I have always viewed this passage as a blessing, but it's actually a prayer. It's not merely a sentimentally-worded expression of Paul's hopeful wish, it is something he specifically asks God for. It's not, "May you" be strengthened with might in the inner man, etc. etc., it is, "I bow my knees to God SO THAT He would grant you this."
This makes the whole thing far more definite, far more concrete, and far more palpably attainable, for Paul would not pray for something that God did not burden his heart in the first place to pray, and having prayed, he would not fail to attain the object for which he prayed.
Therefore, it removes the whole passage out of the realm of "Wouldn't that be nice if we could have that," and squarely into the realm of confident expectation, both for ourselves, that we can have all this in our Christianity, and for others, that we could pray this for them, and that they could receive it. This surpassingly breathtaking blessing is for the taking!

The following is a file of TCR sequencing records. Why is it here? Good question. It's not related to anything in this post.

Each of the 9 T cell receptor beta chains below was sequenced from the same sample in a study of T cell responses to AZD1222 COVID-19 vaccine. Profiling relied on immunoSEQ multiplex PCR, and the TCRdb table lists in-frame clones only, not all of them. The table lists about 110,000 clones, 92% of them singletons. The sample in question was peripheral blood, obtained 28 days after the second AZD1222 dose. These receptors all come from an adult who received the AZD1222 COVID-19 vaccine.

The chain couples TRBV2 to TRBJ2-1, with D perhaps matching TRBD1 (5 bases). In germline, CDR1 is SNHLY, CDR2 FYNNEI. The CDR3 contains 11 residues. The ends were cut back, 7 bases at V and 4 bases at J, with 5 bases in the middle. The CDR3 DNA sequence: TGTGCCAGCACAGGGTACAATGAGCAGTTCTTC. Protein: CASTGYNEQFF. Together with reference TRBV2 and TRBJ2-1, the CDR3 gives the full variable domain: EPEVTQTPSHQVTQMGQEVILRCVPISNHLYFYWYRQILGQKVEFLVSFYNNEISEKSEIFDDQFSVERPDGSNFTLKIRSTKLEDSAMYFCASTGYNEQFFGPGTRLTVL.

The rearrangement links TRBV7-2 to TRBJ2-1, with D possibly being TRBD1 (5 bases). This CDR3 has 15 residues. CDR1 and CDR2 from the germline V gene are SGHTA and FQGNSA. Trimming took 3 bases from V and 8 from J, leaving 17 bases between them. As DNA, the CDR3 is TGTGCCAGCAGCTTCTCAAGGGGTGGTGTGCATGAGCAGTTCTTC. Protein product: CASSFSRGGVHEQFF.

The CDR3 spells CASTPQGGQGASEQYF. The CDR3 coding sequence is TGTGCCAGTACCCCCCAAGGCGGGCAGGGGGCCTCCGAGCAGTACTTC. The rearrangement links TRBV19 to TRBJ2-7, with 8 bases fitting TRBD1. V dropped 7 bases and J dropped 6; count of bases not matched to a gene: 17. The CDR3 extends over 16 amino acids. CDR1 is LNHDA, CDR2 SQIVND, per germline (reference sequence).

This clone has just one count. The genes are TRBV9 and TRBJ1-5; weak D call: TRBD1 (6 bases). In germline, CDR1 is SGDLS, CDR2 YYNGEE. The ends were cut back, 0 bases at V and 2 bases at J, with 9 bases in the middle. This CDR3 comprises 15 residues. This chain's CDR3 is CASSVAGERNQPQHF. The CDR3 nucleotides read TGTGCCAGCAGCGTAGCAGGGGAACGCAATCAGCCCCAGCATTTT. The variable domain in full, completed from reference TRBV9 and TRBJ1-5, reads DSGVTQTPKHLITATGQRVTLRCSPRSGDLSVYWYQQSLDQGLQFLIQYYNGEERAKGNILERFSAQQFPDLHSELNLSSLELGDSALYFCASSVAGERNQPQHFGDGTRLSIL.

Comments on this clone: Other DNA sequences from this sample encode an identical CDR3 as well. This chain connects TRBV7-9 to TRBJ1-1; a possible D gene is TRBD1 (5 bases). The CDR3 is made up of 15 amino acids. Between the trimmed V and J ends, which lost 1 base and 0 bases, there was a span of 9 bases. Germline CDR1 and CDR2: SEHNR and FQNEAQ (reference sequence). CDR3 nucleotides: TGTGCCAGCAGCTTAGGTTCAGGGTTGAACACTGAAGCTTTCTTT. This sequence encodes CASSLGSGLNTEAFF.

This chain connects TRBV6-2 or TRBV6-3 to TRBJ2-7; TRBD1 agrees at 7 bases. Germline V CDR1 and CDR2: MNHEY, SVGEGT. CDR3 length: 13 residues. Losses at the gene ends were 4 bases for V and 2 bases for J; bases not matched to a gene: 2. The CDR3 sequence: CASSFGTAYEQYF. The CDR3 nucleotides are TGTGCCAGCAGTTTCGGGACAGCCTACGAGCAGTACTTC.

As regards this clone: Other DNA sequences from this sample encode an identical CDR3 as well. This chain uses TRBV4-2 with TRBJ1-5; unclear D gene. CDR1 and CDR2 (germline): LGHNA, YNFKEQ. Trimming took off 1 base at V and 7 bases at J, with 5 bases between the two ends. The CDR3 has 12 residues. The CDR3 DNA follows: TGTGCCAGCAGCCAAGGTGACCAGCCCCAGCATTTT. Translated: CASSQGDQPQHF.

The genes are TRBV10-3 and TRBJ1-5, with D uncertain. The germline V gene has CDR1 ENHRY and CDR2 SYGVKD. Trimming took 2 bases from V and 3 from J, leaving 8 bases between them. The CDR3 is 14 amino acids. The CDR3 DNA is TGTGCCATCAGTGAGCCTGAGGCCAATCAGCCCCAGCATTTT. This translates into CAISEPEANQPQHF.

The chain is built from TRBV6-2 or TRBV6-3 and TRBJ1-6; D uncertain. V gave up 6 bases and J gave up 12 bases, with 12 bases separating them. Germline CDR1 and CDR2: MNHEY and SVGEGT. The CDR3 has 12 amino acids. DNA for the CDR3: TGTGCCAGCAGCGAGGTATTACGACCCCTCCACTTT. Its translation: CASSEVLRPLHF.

It would be like a child looking through a Christmas catalog full of toys, and he says to himself, "Wow, I wish I could have this thing and that thing," and then his father says to him, "I have put in an order for every item in the catalog." The promises of God are far better and richer than what a child could find in a toy catalog, and all these things are "Yes" and "Amen" in Christ. What treasure! What privilege!
"Now unto him that is able to do exceeding abundantly above all that we ask or think, according to the power that worketh in us, unto him be glory in the church by Christ Jesus throughout all ages, world without end. Amen."